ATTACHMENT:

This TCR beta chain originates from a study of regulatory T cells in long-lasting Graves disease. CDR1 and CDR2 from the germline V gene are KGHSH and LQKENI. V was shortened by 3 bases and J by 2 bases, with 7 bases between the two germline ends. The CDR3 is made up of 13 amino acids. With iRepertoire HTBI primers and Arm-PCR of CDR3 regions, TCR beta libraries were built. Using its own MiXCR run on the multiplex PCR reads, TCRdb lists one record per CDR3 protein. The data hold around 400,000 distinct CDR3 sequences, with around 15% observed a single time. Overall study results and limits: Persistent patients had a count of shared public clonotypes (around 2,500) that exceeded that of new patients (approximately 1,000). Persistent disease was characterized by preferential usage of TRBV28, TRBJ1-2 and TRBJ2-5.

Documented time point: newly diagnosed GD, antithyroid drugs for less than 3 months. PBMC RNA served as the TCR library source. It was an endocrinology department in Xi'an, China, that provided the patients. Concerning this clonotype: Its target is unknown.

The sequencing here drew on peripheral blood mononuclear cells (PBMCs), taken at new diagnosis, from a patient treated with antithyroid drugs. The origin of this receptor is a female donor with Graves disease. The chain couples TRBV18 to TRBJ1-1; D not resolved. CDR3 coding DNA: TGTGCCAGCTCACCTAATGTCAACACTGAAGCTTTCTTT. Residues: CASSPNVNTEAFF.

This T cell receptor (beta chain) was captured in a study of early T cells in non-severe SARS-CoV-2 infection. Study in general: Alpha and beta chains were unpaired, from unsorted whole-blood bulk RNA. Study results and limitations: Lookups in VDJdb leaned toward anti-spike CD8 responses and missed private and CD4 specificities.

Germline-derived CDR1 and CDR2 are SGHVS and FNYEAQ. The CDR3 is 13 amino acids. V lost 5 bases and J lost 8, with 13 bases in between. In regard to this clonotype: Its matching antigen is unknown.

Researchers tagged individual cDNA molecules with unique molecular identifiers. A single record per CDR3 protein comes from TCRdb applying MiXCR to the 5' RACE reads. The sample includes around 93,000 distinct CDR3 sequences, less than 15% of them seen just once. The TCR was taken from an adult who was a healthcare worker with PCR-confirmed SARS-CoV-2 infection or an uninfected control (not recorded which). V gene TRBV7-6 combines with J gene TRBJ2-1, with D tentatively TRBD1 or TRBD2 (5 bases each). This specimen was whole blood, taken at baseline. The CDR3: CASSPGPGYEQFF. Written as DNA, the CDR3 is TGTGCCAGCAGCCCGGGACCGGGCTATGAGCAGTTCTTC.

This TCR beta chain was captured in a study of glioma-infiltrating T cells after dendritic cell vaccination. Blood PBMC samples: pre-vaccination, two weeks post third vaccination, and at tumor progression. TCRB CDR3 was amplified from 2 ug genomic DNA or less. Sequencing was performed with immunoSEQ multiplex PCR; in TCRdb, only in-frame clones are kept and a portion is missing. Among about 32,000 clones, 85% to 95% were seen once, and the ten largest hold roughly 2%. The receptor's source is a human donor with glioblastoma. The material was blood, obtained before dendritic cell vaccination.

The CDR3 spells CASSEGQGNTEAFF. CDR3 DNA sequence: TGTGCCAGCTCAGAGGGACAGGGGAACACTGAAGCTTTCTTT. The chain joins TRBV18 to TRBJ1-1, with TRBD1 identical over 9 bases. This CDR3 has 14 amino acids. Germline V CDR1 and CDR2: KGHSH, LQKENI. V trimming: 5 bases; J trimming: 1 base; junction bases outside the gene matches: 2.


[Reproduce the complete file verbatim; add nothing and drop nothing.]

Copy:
This TCR beta chain originates from a study of regulatory T cells in long-lasting Graves disease. CDR1 and CDR2 from the germline V gene are KGHSH and LQKENI. V was shortened by 3 bases and J by 2 bases, with 7 bases between the two germline ends. The CDR3 is made up of 13 amino acids. With iRepertoire HTBI primers and Arm-PCR of CDR3 regions, TCR beta libraries were built. Using its own MiXCR run on the multiplex PCR reads, TCRdb lists one record per CDR3 protein. The data hold around 400,000 distinct CDR3 sequences, with around 15% observed a single time. Overall study results and limits: Persistent patients had a count of shared public clonotypes (around 2,500) that exceeded that of new patients (approximately 1,000). Persistent disease was characterized by preferential usage of TRBV28, TRBJ1-2 and TRBJ2-5.

Documented time point: newly diagnosed GD, antithyroid drugs for less than 3 months. PBMC RNA served as the TCR library source. It was an endocrinology department in Xi'an, China, that provided the patients. Concerning this clonotype: Its target is unknown.

The sequencing here drew on peripheral blood mononuclear cells (PBMCs), taken at new diagnosis, from a patient treated with antithyroid drugs. The origin of this receptor is a female donor with Graves disease. The chain couples TRBV18 to TRBJ1-1; D not resolved. CDR3 coding DNA: TGTGCCAGCTCACCTAATGTCAACACTGAAGCTTTCTTT. Residues: CASSPNVNTEAFF.

This T cell receptor (beta chain) was captured in a study of early T cells in non-severe SARS-CoV-2 infection. Study in general: Alpha and beta chains were unpaired, from unsorted whole-blood bulk RNA. Study results and limitations: Lookups in VDJdb leaned toward anti-spike CD8 responses and missed private and CD4 specificities.

Germline-derived CDR1 and CDR2 are SGHVS and FNYEAQ. The CDR3 is 13 amino acids. V lost 5 bases and J lost 8, with 13 bases in between. In regard to this clonotype: Its matching antigen is unknown.

Researchers tagged individual cDNA molecules with unique molecular identifiers. A single record per CDR3 protein comes from TCRdb applying MiXCR to the 5' RACE reads. The sample includes around 93,000 distinct CDR3 sequences, less than 15% of them seen just once. The TCR was taken from an adult who was a healthcare worker with PCR-confirmed SARS-CoV-2 infection or an uninfected control (not recorded which). V gene TRBV7-6 combines with J gene TRBJ2-1, with D tentatively TRBD1 or TRBD2 (5 bases each). This specimen was whole blood, taken at baseline. The CDR3: CASSPGPGYEQFF. Written as DNA, the CDR3 is TGTGCCAGCAGCCCGGGACCGGGCTATGAGCAGTTCTTC.

This TCR beta chain was captured in a study of glioma-infiltrating T cells after dendritic cell vaccination. Blood PBMC samples: pre-vaccination, two weeks post third vaccination, and at tumor progression. TCRB CDR3 was amplified from 2 ug genomic DNA or less. Sequencing was performed with immunoSEQ multiplex PCR; in TCRdb, only in-frame clones are kept and a portion is missing. Among about 32,000 clones, 85% to 95% were seen once, and the ten largest hold roughly 2%. The receptor's source is a human donor with glioblastoma. The material was blood, obtained before dendritic cell vaccination.

The CDR3 spells CASSEGQGNTEAFF. CDR3 DNA sequence: TGTGCCAGCTCAGAGGGACAGGGGAACACTGAAGCTTTCTTT. The chain joins TRBV18 to TRBJ1-1, with TRBD1 identical over 9 bases. This CDR3 has 14 amino acids. Germline V CDR1 and CDR2: KGHSH, LQKENI. V trimming: 5 bases; J trimming: 1 base; junction bases outside the gene matches: 2.